3. Be Aware Stay current with information about the science of climate change and the human role in such change, as it evolves. 
  4. Speak Out Support and advocate for public policies that further these goals and communicate with local, state, and national elected representatives
  5. Take Action Follow through with one or more of the ideas from our pledge sheet. Challenge yourself!
Your support allows us to continue our crucial work. To learn more about the benefits you receive with RI IPL membership click here.
Cool Congregations Challenge
The Cool Congregations Challenge is a contest hosted by Interfaith Power & Light that awards prizes to congregations  that are becoming energy efficient and sustainable role models in response to climate change. Projects of any size completed during the year December 31, 2016 to December 15, 2017 qualify. 
Congregations are eligible if they finished an energy efficiency, renewable energy, or grounds and water conservation project this year, or have engaged with the community in response to global warming. There is also a planning category for those that have recently finished an energy audit and developed plans for improvements. Cash prizes of $1,000 will go to the winning contestants in each category. All winners will receive a frameable certificate.
The deadline for entries is December 15, 2017.
Changes in Narragansett Bay: A Conversation Among Citizens and Scientists
Sea Grant Science Symposium

This free, one-day event will bring scientists and regulators together with people who work and spend time on Narragansett Bay to discuss the state of the bay and its water quality, biology, and ecological systems. The results from this event will inform Rhode Island Sea Grant's research agenda as well as the state's developing Narragansett Bay Special Area Management Plan (Bay SAMP). Lunch and refreshments will be provided by the URI Graduate School of Oceanography. 

Wednesday, December 6th



URI Graduate School of Oceanography

Corless Auditorium

215 South Ferry Road

Narragansett, RI


Registration  is required.

Southern New England Offshore Wind Energy Science Forum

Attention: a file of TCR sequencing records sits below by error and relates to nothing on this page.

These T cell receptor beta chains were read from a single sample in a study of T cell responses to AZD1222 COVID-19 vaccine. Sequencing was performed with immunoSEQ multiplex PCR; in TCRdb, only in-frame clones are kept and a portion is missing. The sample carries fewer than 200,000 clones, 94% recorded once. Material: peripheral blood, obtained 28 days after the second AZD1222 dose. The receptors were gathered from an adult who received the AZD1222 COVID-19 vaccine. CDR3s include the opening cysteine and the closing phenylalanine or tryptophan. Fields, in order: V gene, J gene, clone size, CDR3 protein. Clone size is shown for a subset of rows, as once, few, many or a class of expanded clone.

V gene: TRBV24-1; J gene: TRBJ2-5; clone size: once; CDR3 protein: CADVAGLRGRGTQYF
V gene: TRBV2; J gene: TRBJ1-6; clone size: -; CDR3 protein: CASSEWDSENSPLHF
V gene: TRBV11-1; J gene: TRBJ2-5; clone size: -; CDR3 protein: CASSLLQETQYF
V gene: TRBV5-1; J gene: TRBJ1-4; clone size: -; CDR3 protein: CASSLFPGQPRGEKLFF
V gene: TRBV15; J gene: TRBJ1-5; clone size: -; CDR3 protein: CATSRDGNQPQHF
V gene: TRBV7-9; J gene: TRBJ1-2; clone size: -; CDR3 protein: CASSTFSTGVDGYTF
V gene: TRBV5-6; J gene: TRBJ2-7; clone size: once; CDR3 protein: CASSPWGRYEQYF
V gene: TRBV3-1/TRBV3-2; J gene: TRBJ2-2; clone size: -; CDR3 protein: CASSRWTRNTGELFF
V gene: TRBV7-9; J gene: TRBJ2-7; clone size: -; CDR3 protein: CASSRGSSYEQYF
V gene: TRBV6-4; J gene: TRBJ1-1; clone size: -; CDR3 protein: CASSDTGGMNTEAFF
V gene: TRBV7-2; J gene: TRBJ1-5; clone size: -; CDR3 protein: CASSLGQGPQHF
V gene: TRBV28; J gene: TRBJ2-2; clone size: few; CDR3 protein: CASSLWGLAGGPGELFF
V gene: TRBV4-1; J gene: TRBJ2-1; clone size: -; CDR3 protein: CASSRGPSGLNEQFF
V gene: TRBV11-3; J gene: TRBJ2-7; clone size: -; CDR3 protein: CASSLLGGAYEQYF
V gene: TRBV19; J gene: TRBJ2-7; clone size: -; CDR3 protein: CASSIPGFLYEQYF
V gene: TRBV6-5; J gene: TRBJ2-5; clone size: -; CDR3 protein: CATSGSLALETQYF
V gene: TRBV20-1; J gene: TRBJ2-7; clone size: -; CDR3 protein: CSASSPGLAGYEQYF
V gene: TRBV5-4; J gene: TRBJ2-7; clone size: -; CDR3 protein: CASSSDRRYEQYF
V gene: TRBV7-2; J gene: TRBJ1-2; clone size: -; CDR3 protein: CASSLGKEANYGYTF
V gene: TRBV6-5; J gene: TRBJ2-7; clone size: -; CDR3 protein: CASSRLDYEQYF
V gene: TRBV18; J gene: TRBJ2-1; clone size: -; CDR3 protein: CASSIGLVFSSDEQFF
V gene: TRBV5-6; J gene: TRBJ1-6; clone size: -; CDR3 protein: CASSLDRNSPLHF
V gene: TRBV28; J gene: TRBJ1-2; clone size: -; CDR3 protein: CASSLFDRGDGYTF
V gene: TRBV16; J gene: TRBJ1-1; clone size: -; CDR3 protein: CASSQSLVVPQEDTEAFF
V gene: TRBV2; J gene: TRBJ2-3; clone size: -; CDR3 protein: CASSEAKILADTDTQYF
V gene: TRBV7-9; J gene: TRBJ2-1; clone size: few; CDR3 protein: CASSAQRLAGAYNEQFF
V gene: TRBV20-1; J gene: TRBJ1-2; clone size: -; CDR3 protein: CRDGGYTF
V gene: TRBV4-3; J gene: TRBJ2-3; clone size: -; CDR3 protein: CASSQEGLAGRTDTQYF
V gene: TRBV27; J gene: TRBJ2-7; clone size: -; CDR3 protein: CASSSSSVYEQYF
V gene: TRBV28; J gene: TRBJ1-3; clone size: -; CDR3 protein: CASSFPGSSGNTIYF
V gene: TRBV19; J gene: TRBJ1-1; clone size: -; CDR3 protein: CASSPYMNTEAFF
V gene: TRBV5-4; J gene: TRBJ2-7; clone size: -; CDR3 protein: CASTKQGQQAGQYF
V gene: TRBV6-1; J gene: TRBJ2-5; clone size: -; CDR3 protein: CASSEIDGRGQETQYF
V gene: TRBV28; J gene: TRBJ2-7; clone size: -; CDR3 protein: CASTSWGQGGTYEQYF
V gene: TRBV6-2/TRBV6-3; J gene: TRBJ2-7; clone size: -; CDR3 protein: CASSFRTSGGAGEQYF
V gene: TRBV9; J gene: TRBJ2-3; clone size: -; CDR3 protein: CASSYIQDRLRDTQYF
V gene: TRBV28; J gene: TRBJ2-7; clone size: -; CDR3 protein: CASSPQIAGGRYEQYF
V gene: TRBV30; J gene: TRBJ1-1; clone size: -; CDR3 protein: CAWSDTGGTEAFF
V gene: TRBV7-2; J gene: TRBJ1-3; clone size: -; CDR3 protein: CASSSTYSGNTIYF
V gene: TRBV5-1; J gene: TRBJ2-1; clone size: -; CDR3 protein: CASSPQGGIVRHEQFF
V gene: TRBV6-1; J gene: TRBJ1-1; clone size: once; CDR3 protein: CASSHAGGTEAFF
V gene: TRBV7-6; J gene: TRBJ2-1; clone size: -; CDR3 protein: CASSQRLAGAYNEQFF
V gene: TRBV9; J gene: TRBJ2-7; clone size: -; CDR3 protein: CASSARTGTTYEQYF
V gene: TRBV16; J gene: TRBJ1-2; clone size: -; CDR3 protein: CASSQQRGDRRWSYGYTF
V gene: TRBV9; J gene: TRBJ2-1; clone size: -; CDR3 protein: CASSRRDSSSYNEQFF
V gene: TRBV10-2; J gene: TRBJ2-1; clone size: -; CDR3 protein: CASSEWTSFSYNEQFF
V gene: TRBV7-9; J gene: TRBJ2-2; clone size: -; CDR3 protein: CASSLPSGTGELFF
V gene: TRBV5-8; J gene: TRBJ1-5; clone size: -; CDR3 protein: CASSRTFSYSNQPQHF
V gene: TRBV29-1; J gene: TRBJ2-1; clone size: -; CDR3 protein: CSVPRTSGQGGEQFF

URI Coastal Resources Center
The Southern New England Offshore Wind Energy Science Forum will showcase completed and ongoing research that is taking place at the Block Island Wind Farm and within Southern New England to improve the management and development of offshore wind energy. This 2-day event (December 11 - 12, 2017) will present the priority research topics of interest to resource users - including fishermen, municipalities, and recreational boaters - and state and federal regulators.  Topics will likely include the effects of the construction and operation of offshore wind farms on habitat, fish, marine mammals, avian species, and people.  This event is being organized by the University of Rhode Island (URI) Graduate School of Oceanography,  URI Coastal Resources Center and sponsored by the Rhode Island Coastal Resources Management Council and U.S. Bureau of Ocean Energy Management with financial support from Deepwater Wind and Rhode Island Sea Grant.
Please join us this December in Rhode Island to learn about the completed and ongoing research that is taking place at the Block Island Wind Farm and within Southern New England to improve the management and development of offshore wind energy.

Monday, December 11th and Tuesday, December 12th

URI Bay Campus
Corless Auditorium
  215 South Ferry Road
Narragansett, RI

Registration deadline is December 6, 2017.

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Is your congregation or organization planning a climate change or environmental event? We want to know about it! Email us the details of your event and we'll share it on our webpage and in our newsletter. Please send newsletter submissions by the 15th of the month.  Send RI IPL related events or announcements to Kristen Ivy Moses, executive director, at .

Rhode Island Interfaith Power & Light
PO Box 15043, Riverside, RI 02915
(401) 324-9142